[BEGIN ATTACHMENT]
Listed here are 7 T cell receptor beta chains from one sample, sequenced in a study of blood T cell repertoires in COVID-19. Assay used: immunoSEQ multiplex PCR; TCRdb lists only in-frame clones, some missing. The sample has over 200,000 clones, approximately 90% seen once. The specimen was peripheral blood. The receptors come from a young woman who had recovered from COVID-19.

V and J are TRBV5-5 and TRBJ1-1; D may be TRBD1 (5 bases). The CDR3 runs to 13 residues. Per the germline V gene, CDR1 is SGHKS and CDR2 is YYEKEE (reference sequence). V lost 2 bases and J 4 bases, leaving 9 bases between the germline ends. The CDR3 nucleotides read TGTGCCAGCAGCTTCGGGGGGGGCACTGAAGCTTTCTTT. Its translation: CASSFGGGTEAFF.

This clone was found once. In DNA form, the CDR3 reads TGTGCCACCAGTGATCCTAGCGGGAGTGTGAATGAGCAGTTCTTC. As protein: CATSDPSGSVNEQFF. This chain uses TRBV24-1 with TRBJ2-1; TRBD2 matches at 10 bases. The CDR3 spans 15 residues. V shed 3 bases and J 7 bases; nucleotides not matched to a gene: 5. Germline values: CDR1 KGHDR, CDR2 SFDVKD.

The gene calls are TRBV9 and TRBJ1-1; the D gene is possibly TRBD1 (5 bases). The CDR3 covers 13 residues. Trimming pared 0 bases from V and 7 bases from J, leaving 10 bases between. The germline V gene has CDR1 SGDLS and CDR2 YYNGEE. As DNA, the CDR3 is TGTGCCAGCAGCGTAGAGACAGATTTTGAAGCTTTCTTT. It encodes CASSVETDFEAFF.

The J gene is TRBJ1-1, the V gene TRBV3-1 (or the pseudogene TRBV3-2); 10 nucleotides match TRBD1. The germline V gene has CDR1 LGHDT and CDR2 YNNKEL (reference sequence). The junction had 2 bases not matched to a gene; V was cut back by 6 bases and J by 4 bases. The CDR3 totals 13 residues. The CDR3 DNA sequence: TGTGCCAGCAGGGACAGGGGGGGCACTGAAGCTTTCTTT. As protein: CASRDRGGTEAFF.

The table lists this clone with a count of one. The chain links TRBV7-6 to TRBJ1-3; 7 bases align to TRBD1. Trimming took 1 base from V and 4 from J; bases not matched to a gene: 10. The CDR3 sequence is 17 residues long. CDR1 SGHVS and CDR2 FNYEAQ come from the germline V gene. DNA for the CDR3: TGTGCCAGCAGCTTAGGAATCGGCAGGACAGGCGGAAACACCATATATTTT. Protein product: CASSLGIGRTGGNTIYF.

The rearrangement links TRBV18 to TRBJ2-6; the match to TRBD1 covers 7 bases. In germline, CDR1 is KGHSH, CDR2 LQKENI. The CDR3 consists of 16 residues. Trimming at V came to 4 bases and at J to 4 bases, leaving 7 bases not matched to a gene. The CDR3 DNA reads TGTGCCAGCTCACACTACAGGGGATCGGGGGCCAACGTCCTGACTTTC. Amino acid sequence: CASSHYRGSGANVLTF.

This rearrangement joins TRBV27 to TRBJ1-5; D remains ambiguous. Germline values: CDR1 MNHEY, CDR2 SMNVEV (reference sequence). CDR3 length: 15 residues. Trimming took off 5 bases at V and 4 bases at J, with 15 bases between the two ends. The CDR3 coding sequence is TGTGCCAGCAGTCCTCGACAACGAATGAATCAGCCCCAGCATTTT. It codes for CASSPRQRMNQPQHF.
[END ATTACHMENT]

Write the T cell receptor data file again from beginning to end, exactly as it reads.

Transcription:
Listed here are 7 T cell receptor beta chains from one sample, sequenced in a study of blood T cell repertoires in COVID-19. Assay used: immunoSEQ multiplex PCR; TCRdb lists only in-frame clones, some missing. The sample has over 200,000 clones, approximately 90% seen once. The specimen was peripheral blood. The receptors come from a young woman who had recovered from COVID-19.

V and J are TRBV5-5 and TRBJ1-1; D may be TRBD1 (5 bases). The CDR3 runs to 13 residues. Per the germline V gene, CDR1 is SGHKS and CDR2 is YYEKEE (reference sequence). V lost 2 bases and J 4 bases, leaving 9 bases between the germline ends. The CDR3 nucleotides read TGTGCCAGCAGCTTCGGGGGGGGCACTGAAGCTTTCTTT. Its translation: CASSFGGGTEAFF.

This clone was found once. In DNA form, the CDR3 reads TGTGCCACCAGTGATCCTAGCGGGAGTGTGAATGAGCAGTTCTTC. As protein: CATSDPSGSVNEQFF. This chain uses TRBV24-1 with TRBJ2-1; TRBD2 matches at 10 bases. The CDR3 spans 15 residues. V shed 3 bases and J 7 bases; nucleotides not matched to a gene: 5. Germline values: CDR1 KGHDR, CDR2 SFDVKD.

The gene calls are TRBV9 and TRBJ1-1; the D gene is possibly TRBD1 (5 bases). The CDR3 covers 13 residues. Trimming pared 0 bases from V and 7 bases from J, leaving 10 bases between. The germline V gene has CDR1 SGDLS and CDR2 YYNGEE. As DNA, the CDR3 is TGTGCCAGCAGCGTAGAGACAGATTTTGAAGCTTTCTTT. It encodes CASSVETDFEAFF.

The J gene is TRBJ1-1, the V gene TRBV3-1 (or the pseudogene TRBV3-2); 10 nucleotides match TRBD1. The germline V gene has CDR1 LGHDT and CDR2 YNNKEL (reference sequence). The junction had 2 bases not matched to a gene; V was cut back by 6 bases and J by 4 bases. The CDR3 totals 13 residues. The CDR3 DNA sequence: TGTGCCAGCAGGGACAGGGGGGGCACTGAAGCTTTCTTT. As protein: CASRDRGGTEAFF.

The table lists this clone with a count of one. The chain links TRBV7-6 to TRBJ1-3; 7 bases align to TRBD1. Trimming took 1 base from V and 4 from J; bases not matched to a gene: 10. The CDR3 sequence is 17 residues long. CDR1 SGHVS and CDR2 FNYEAQ come from the germline V gene. DNA for the CDR3: TGTGCCAGCAGCTTAGGAATCGGCAGGACAGGCGGAAACACCATATATTTT. Protein product: CASSLGIGRTGGNTIYF.

The rearrangement links TRBV18 to TRBJ2-6; the match to TRBD1 covers 7 bases. In germline, CDR1 is KGHSH, CDR2 LQKENI. The CDR3 consists of 16 residues. Trimming at V came to 4 bases and at J to 4 bases, leaving 7 bases not matched to a gene. The CDR3 DNA reads TGTGCCAGCTCACACTACAGGGGATCGGGGGCCAACGTCCTGACTTTC. Amino acid sequence: CASSHYRGSGANVLTF.

This rearrangement joins TRBV27 to TRBJ1-5; D remains ambiguous. Germline values: CDR1 MNHEY, CDR2 SMNVEV (reference sequence). CDR3 length: 15 residues. Trimming took off 5 bases at V and 4 bases at J, with 15 bases between the two ends. The CDR3 coding sequence is TGTGCCAGCAGTCCTCGACAACGAATGAATCAGCCCCAGCATTTT. It codes for CASSPRQRMNQPQHF.